It turned out, of course, that the dog-walking was the one thing which kept us all sane. For those who are not dog-owners and have not succumbed to the lure of a lockdown puppy, it is perhaps hard to understand the way in which these ‘companion animals’ can end up both ruling your life and maintaining your sanity; driving you nuts and making the frustrations of life seem not only bearable, but insignificant; irritating you and making you laugh.

This time of year in the country is the beginning of the ‘muddy season’.  This may, of course, be getting worse with climate change as cold, certainly in Devon, seems to have been replaced with increasing rainfall. Farmers and contractors, keen to bring in maize crops and winter vegetables, charge around the lanes in huge-wheeled tractors with trailers spreading mud from the fields far and wide, squishing verges and ditches and smearing them onto tarmac already pouring rivulets of road-destroying run-off. Days of grey skies and endless dreary downpours take turns with ones of wonderful scudding clouds in fairy-tale shapes and then half-days of pure blue heaven with almost-warm sunshine. The duck ponds and trout ponds (far more lucrative than grazing fields) sparkle as the ducks and geese, quacking and honking in alarm, splash off into the air shedding glistening droplets.

The blackberries are long finished and any that are left have rotted and shrivelled on their prickly stems. By contrast, the bright red berries of the honeysuckle glow brightly amongst the odd delicate white and yellow flowers which, in the absence of early frosts, are still gracing the hedgerows. In places the holly berries too are already ripe and the Christmassy combination of dark green and bright red brings a reminder of the festivities to come. The sweet smell of silage wafts across from the black plastic-wrapped bundles piled up behind the hedges.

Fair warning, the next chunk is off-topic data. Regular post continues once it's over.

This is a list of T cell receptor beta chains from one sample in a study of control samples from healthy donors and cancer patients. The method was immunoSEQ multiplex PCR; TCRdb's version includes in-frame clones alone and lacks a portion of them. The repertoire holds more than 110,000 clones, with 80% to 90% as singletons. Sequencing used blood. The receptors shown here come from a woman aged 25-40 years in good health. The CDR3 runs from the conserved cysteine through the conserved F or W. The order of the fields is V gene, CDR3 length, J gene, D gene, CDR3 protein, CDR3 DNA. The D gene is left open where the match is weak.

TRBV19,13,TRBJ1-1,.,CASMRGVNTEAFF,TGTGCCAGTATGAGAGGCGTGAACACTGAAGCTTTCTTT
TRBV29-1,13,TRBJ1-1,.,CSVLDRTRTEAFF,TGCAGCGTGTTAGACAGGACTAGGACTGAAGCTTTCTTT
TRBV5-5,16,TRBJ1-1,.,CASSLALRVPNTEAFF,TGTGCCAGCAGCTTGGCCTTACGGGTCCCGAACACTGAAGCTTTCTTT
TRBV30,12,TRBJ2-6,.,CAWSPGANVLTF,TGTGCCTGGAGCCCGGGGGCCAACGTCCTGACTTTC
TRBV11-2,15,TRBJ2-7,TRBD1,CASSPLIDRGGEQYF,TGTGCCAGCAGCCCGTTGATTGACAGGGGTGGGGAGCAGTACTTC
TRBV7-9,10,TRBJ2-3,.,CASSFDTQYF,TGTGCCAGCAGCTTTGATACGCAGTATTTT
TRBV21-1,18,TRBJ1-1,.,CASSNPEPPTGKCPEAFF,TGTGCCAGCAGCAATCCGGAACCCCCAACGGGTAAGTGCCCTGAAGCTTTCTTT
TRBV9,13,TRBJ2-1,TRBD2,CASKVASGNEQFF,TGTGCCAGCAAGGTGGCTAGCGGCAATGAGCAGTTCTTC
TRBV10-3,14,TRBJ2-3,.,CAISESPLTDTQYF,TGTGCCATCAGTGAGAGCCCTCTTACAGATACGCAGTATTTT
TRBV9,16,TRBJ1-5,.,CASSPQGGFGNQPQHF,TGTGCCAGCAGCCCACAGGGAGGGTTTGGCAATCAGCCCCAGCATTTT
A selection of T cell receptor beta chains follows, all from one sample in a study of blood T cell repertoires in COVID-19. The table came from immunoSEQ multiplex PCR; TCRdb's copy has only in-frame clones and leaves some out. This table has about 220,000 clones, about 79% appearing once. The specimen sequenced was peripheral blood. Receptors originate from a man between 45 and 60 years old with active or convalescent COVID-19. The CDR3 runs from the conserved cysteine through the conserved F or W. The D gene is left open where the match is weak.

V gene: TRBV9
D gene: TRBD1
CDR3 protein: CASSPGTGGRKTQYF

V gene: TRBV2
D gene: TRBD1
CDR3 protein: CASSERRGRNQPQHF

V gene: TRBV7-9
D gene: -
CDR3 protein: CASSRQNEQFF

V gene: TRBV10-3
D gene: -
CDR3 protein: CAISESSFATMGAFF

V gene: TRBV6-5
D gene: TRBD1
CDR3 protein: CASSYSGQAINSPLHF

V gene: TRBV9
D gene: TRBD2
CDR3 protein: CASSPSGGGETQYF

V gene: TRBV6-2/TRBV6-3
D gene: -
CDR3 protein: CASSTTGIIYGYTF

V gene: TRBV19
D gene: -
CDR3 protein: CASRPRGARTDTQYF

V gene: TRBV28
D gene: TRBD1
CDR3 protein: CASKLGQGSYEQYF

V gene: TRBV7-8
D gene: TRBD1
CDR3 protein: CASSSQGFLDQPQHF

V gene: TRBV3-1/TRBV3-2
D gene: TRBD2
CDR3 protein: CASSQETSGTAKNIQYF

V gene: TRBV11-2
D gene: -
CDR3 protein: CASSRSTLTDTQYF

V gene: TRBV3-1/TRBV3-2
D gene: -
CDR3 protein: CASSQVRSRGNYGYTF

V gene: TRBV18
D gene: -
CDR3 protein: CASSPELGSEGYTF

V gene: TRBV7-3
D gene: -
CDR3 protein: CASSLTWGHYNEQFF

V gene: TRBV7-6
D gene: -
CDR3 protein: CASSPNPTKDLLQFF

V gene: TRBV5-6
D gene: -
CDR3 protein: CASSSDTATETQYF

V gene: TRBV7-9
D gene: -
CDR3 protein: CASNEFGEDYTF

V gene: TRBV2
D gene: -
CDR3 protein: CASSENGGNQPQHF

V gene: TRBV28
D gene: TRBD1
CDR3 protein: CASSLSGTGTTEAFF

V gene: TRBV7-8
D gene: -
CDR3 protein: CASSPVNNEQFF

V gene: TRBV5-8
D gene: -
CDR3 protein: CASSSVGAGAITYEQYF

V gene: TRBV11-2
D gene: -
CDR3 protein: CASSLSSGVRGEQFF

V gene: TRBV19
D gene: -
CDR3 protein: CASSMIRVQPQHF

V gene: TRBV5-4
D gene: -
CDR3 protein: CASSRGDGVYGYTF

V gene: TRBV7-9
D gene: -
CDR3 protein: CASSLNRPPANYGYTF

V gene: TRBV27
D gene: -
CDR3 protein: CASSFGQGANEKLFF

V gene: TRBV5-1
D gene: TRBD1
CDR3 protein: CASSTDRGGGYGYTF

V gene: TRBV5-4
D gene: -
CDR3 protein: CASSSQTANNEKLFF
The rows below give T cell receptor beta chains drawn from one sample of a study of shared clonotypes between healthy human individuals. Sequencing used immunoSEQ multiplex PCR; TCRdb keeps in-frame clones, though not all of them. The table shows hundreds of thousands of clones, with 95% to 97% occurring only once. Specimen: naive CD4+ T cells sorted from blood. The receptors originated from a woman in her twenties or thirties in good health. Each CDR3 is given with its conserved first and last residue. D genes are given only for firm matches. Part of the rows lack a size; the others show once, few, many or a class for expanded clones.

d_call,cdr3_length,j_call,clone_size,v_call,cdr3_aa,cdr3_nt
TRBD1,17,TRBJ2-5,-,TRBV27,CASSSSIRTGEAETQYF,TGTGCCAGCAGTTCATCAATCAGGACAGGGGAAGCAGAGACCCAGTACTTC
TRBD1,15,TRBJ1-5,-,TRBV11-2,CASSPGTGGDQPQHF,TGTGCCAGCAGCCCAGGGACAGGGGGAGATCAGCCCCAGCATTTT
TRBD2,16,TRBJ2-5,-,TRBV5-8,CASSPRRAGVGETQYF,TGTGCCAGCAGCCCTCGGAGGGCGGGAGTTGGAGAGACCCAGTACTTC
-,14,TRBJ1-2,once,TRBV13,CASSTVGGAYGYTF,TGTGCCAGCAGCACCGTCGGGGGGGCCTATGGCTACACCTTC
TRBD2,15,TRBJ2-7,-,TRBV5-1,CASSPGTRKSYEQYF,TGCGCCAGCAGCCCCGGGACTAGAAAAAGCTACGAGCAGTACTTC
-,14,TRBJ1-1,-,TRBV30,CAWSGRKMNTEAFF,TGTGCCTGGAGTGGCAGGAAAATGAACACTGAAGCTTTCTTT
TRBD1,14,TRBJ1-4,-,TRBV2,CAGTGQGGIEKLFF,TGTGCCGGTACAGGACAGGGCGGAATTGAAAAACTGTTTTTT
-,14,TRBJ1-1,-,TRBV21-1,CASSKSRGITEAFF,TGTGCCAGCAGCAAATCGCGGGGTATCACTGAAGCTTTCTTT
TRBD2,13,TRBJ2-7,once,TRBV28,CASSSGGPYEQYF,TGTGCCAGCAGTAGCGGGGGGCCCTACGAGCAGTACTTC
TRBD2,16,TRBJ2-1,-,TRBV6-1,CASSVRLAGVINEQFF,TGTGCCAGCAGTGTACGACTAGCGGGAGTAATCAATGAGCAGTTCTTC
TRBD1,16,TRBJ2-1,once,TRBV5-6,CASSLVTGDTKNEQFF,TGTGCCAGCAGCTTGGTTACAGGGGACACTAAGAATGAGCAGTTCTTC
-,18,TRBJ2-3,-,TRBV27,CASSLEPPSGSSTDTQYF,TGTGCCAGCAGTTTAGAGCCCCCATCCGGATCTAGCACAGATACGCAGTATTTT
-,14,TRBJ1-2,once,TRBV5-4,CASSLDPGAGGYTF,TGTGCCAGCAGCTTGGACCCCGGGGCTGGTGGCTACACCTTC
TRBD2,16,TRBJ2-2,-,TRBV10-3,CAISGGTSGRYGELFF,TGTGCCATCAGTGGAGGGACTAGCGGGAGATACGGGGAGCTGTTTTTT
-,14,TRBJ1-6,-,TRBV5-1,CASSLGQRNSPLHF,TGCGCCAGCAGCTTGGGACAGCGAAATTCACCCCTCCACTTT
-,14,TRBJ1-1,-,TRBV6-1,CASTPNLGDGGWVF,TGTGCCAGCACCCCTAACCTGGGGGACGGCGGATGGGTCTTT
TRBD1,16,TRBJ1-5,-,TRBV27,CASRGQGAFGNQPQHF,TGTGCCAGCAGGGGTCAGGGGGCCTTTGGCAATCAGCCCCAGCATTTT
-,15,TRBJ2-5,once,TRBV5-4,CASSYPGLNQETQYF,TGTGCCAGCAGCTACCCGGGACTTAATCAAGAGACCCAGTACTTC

None of this is of interest to the dogs. Their focus is generally far closer to ground level. The hedgerows and fields present fascinating hunting grounds. Grass clumps may hide the homes of voles and mice.  Hedges give cover to a constant supply of clueless young rabbits and maize fields seem to provide a world of attraction and obsession that blocks out all else – especially any whistles or calls from their humans. Squirrels may cause a distraction and turn a dog’s gaze upwards.  The fact that they cannot follow as the grey streaks scamper effortlessly from branch to branch and tree to tree above their heads in no way diminishes the excitement. After fruitless exertions as they crash around at ground level they strain upwards, paws pushed against a tree trunk, torso stretched out and all senses on alert, waiting in hopeless anticipation for one of the poor creatures above to slip and fall out of the sky into their waiting jaws. It never happens of course, but they remain ever optimistic.

Eventually they will agree to trail home where mud and moisture needs to be towelled off them before they relax for a few short hours on their beds in front of the Aga.  Any cooking needs to be negotiated around their supine forms until it is time for them to retreat to their places in front of the wood burner. Sometimes their excited yelps and squeaks as they dream leave little question about the nature of their sleeping fantasies. Quite honestly a dog’s life seems pretty enviable! At least accompanying them provided some distraction from those pressing issues which were to have occupied this printed space.

Cover page graphic – Francesca Nimmo